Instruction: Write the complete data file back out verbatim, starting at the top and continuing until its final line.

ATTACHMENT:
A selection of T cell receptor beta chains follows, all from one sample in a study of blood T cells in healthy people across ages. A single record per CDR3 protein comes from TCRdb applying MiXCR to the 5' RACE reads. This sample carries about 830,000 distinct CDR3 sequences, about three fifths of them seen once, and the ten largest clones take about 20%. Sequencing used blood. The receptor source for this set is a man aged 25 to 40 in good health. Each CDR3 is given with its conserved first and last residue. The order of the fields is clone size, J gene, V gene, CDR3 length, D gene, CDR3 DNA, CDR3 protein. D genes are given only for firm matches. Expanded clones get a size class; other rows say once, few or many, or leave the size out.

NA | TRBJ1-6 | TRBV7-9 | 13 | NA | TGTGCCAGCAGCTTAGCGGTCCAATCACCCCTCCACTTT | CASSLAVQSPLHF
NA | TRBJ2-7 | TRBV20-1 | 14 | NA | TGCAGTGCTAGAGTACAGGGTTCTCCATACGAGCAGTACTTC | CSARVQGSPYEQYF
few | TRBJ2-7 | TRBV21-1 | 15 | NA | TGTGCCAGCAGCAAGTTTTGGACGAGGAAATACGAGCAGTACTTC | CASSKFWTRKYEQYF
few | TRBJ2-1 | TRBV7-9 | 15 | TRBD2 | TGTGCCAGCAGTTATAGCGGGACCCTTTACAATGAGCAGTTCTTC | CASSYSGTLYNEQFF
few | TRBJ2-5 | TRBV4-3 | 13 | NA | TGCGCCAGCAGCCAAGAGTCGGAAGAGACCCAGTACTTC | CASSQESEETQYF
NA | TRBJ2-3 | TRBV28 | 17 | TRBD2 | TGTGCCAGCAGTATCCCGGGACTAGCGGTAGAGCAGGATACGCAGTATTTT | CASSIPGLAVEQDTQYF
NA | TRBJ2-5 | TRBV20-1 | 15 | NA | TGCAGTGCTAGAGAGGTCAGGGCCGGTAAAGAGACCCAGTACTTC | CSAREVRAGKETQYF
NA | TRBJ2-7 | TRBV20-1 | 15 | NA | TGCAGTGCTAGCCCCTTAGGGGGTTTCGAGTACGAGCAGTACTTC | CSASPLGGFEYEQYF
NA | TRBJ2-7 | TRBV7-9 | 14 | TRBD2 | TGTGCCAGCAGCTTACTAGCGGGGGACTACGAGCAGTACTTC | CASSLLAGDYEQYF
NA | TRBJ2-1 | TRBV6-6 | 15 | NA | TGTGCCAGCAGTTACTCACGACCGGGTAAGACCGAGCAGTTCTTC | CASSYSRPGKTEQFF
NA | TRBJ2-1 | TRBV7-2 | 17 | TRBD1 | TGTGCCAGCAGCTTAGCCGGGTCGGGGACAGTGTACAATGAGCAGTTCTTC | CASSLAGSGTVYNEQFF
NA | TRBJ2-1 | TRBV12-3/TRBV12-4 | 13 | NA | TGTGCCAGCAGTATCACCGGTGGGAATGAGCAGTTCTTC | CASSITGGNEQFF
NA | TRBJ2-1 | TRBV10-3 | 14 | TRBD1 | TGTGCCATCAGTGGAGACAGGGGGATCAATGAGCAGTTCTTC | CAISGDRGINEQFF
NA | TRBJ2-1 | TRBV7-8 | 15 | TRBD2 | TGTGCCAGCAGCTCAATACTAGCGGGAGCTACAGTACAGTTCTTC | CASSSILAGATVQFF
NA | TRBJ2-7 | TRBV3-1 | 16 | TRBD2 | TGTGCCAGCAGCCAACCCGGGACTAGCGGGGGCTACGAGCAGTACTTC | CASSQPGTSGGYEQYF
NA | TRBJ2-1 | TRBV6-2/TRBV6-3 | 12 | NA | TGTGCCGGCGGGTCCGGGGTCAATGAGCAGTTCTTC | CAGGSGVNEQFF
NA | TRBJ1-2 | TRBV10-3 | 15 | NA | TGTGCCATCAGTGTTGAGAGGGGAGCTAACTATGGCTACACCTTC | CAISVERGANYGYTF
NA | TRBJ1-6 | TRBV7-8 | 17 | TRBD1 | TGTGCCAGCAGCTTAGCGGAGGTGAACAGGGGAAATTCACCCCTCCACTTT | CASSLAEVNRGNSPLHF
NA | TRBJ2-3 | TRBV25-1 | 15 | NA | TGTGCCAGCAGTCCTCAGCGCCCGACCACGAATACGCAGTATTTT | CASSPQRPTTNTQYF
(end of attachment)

A selection of T cell receptor beta chains follows, all from one sample in a study of blood T cells in healthy people across ages. A single record per CDR3 protein comes from TCRdb applying MiXCR to the 5' RACE reads. This sample carries about 830,000 distinct CDR3 sequences, about three fifths of them seen once, and the ten largest clones take about 20%. Sequencing used blood. The receptor source for this set is a man aged 25 to 40 in good health. Each CDR3 is given with its conserved first and last residue. The order of the fields is clone size, J gene, V gene, CDR3 length, D gene, CDR3 DNA, CDR3 protein. D genes are given only for firm matches. Expanded clones get a size class; other rows say once, few or many, or leave the size out.

NA | TRBJ1-6 | TRBV7-9 | 13 | NA | TGTGCCAGCAGCTTAGCGGTCCAATCACCCCTCCACTTT | CASSLAVQSPLHF
NA | TRBJ2-7 | TRBV20-1 | 14 | NA | TGCAGTGCTAGAGTACAGGGTTCTCCATACGAGCAGTACTTC | CSARVQGSPYEQYF
few | TRBJ2-7 | TRBV21-1 | 15 | NA | TGTGCCAGCAGCAAGTTTTGGACGAGGAAATACGAGCAGTACTTC | CASSKFWTRKYEQYF
few | TRBJ2-1 | TRBV7-9 | 15 | TRBD2 | TGTGCCAGCAGTTATAGCGGGACCCTTTACAATGAGCAGTTCTTC | CASSYSGTLYNEQFF
few | TRBJ2-5 | TRBV4-3 | 13 | NA | TGCGCCAGCAGCCAAGAGTCGGAAGAGACCCAGTACTTC | CASSQESEETQYF
NA | TRBJ2-3 | TRBV28 | 17 | TRBD2 | TGTGCCAGCAGTATCCCGGGACTAGCGGTAGAGCAGGATACGCAGTATTTT | CASSIPGLAVEQDTQYF
NA | TRBJ2-5 | TRBV20-1 | 15 | NA | TGCAGTGCTAGAGAGGTCAGGGCCGGTAAAGAGACCCAGTACTTC | CSAREVRAGKETQYF
NA | TRBJ2-7 | TRBV20-1 | 15 | NA | TGCAGTGCTAGCCCCTTAGGGGGTTTCGAGTACGAGCAGTACTTC | CSASPLGGFEYEQYF
NA | TRBJ2-7 | TRBV7-9 | 14 | TRBD2 | TGTGCCAGCAGCTTACTAGCGGGGGACTACGAGCAGTACTTC | CASSLLAGDYEQYF
NA | TRBJ2-1 | TRBV6-6 | 15 | NA | TGTGCCAGCAGTTACTCACGACCGGGTAAGACCGAGCAGTTCTTC | CASSYSRPGKTEQFF
NA | TRBJ2-1 | TRBV7-2 | 17 | TRBD1 | TGTGCCAGCAGCTTAGCCGGGTCGGGGACAGTGTACAATGAGCAGTTCTTC | CASSLAGSGTVYNEQFF
NA | TRBJ2-1 | TRBV12-3/TRBV12-4 | 13 | NA | TGTGCCAGCAGTATCACCGGTGGGAATGAGCAGTTCTTC | CASSITGGNEQFF
NA | TRBJ2-1 | TRBV10-3 | 14 | TRBD1 | TGTGCCATCAGTGGAGACAGGGGGATCAATGAGCAGTTCTTC | CAISGDRGINEQFF
NA | TRBJ2-1 | TRBV7-8 | 15 | TRBD2 | TGTGCCAGCAGCTCAATACTAGCGGGAGCTACAGTACAGTTCTTC | CASSSILAGATVQFF
NA | TRBJ2-7 | TRBV3-1 | 16 | TRBD2 | TGTGCCAGCAGCCAACCCGGGACTAGCGGGGGCTACGAGCAGTACTTC | CASSQPGTSGGYEQYF
NA | TRBJ2-1 | TRBV6-2/TRBV6-3 | 12 | NA | TGTGCCGGCGGGTCCGGGGTCAATGAGCAGTTCTTC | CAGGSGVNEQFF
NA | TRBJ1-2 | TRBV10-3 | 15 | NA | TGTGCCATCAGTGTTGAGAGGGGAGCTAACTATGGCTACACCTTC | CAISVERGANYGYTF
NA | TRBJ1-6 | TRBV7-8 | 17 | TRBD1 | TGTGCCAGCAGCTTAGCGGAGGTGAACAGGGGAAATTCACCCCTCCACTTT | CASSLAEVNRGNSPLHF
NA | TRBJ2-3 | TRBV25-1 | 15 | NA | TGTGCCAGCAGTCCTCAGCGCCCGACCACGAATACGCAGTATTTT | CASSPQRPTTNTQYF